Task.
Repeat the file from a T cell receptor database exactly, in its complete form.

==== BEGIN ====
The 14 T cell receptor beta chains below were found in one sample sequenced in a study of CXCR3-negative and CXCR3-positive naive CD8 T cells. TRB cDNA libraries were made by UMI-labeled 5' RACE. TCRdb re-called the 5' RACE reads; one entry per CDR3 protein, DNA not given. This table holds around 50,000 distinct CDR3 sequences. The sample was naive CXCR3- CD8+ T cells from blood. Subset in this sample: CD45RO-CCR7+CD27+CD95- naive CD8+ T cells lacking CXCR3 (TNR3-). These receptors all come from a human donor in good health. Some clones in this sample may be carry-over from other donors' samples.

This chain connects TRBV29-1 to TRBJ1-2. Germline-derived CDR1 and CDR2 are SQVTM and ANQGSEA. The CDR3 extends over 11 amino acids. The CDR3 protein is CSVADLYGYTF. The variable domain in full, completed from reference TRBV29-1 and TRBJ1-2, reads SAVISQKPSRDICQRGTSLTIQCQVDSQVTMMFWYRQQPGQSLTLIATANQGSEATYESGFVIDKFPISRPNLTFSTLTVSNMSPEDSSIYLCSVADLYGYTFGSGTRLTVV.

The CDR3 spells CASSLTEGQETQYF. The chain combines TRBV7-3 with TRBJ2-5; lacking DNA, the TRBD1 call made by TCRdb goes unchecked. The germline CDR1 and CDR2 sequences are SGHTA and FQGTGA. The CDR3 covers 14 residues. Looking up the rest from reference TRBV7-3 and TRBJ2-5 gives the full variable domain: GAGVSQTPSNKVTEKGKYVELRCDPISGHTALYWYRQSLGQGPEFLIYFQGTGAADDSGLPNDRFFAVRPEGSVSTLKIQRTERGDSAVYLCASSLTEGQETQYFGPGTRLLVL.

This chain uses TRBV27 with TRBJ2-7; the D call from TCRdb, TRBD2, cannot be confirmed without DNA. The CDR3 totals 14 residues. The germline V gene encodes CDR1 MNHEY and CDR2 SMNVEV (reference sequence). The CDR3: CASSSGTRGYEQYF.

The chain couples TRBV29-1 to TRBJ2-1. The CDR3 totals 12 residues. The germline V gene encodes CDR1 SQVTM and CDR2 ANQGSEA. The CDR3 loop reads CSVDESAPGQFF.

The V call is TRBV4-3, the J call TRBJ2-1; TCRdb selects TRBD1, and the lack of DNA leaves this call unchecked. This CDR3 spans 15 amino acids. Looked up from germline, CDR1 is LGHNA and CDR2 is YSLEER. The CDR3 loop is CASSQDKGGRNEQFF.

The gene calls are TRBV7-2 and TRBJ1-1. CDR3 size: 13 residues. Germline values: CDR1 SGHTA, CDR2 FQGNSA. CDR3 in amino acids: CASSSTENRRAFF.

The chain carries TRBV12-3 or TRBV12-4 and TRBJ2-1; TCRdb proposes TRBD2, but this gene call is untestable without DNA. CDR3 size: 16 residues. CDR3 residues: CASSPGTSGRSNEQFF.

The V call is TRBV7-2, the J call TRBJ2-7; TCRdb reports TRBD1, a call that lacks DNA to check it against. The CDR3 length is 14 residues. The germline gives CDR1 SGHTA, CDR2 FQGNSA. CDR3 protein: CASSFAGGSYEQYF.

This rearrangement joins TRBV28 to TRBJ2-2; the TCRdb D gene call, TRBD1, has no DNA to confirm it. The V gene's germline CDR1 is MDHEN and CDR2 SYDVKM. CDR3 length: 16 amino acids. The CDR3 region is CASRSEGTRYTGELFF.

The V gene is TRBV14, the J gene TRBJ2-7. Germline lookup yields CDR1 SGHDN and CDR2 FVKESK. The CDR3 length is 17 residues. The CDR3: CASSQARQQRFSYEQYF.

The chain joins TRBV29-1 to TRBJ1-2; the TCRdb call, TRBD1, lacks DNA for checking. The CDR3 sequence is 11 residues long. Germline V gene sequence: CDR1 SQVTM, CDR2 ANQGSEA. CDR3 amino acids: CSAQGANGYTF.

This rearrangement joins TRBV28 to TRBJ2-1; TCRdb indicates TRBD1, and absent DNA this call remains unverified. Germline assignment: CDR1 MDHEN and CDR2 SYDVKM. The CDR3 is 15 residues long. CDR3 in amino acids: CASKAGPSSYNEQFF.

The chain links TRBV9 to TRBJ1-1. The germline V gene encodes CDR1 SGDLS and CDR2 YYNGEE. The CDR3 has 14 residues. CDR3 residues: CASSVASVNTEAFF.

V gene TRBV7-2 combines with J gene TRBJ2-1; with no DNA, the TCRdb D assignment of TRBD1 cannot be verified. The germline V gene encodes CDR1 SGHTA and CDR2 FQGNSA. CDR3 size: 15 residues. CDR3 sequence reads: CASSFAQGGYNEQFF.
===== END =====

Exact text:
The 14 T cell receptor beta chains below were found in one sample sequenced in a study of CXCR3-negative and CXCR3-positive naive CD8 T cells. TRB cDNA libraries were made by UMI-labeled 5' RACE. TCRdb re-called the 5' RACE reads; one entry per CDR3 protein, DNA not given. This table holds around 50,000 distinct CDR3 sequences. The sample was naive CXCR3- CD8+ T cells from blood. Subset in this sample: CD45RO-CCR7+CD27+CD95- naive CD8+ T cells lacking CXCR3 (TNR3-). These receptors all come from a human donor in good health. Some clones in this sample may be carry-over from other donors' samples.

This chain connects TRBV29-1 to TRBJ1-2. Germline-derived CDR1 and CDR2 are SQVTM and ANQGSEA. The CDR3 extends over 11 amino acids. The CDR3 protein is CSVADLYGYTF. The variable domain in full, completed from reference TRBV29-1 and TRBJ1-2, reads SAVISQKPSRDICQRGTSLTIQCQVDSQVTMMFWYRQQPGQSLTLIATANQGSEATYESGFVIDKFPISRPNLTFSTLTVSNMSPEDSSIYLCSVADLYGYTFGSGTRLTVV.

The CDR3 spells CASSLTEGQETQYF. The chain combines TRBV7-3 with TRBJ2-5; lacking DNA, the TRBD1 call made by TCRdb goes unchecked. The germline CDR1 and CDR2 sequences are SGHTA and FQGTGA. The CDR3 covers 14 residues. Looking up the rest from reference TRBV7-3 and TRBJ2-5 gives the full variable domain: GAGVSQTPSNKVTEKGKYVELRCDPISGHTALYWYRQSLGQGPEFLIYFQGTGAADDSGLPNDRFFAVRPEGSVSTLKIQRTERGDSAVYLCASSLTEGQETQYFGPGTRLLVL.

This chain uses TRBV27 with TRBJ2-7; the D call from TCRdb, TRBD2, cannot be confirmed without DNA. The CDR3 totals 14 residues. The germline V gene encodes CDR1 MNHEY and CDR2 SMNVEV (reference sequence). The CDR3: CASSSGTRGYEQYF.

The chain couples TRBV29-1 to TRBJ2-1. The CDR3 totals 12 residues. The germline V gene encodes CDR1 SQVTM and CDR2 ANQGSEA. The CDR3 loop reads CSVDESAPGQFF.

The V call is TRBV4-3, the J call TRBJ2-1; TCRdb selects TRBD1, and the lack of DNA leaves this call unchecked. This CDR3 spans 15 amino acids. Looked up from germline, CDR1 is LGHNA and CDR2 is YSLEER. The CDR3 loop is CASSQDKGGRNEQFF.

The gene calls are TRBV7-2 and TRBJ1-1. CDR3 size: 13 residues. Germline values: CDR1 SGHTA, CDR2 FQGNSA. CDR3 in amino acids: CASSSTENRRAFF.

The chain carries TRBV12-3 or TRBV12-4 and TRBJ2-1; TCRdb proposes TRBD2, but this gene call is untestable without DNA. CDR3 size: 16 residues. CDR3 residues: CASSPGTSGRSNEQFF.

The V call is TRBV7-2, the J call TRBJ2-7; TCRdb reports TRBD1, a call that lacks DNA to check it against. The CDR3 length is 14 residues. The germline gives CDR1 SGHTA, CDR2 FQGNSA. CDR3 protein: CASSFAGGSYEQYF.

This rearrangement joins TRBV28 to TRBJ2-2; the TCRdb D gene call, TRBD1, has no DNA to confirm it. The V gene's germline CDR1 is MDHEN and CDR2 SYDVKM. CDR3 length: 16 amino acids. The CDR3 region is CASRSEGTRYTGELFF.

The V gene is TRBV14, the J gene TRBJ2-7. Germline lookup yields CDR1 SGHDN and CDR2 FVKESK. The CDR3 length is 17 residues. The CDR3: CASSQARQQRFSYEQYF.

The chain joins TRBV29-1 to TRBJ1-2; the TCRdb call, TRBD1, lacks DNA for checking. The CDR3 sequence is 11 residues long. Germline V gene sequence: CDR1 SQVTM, CDR2 ANQGSEA. CDR3 amino acids: CSAQGANGYTF.

This rearrangement joins TRBV28 to TRBJ2-1; TCRdb indicates TRBD1, and absent DNA this call remains unverified. Germline assignment: CDR1 MDHEN and CDR2 SYDVKM. The CDR3 is 15 residues long. CDR3 in amino acids: CASKAGPSSYNEQFF.

The chain links TRBV9 to TRBJ1-1. The germline V gene encodes CDR1 SGDLS and CDR2 YYNGEE. The CDR3 has 14 residues. CDR3 residues: CASSVASVNTEAFF.

V gene TRBV7-2 combines with J gene TRBJ2-1; with no DNA, the TCRdb D assignment of TRBD1 cannot be verified. The germline V gene encodes CDR1 SGHTA and CDR2 FQGNSA. CDR3 size: 15 residues. CDR3 sequence reads: CASSFAQGGYNEQFF.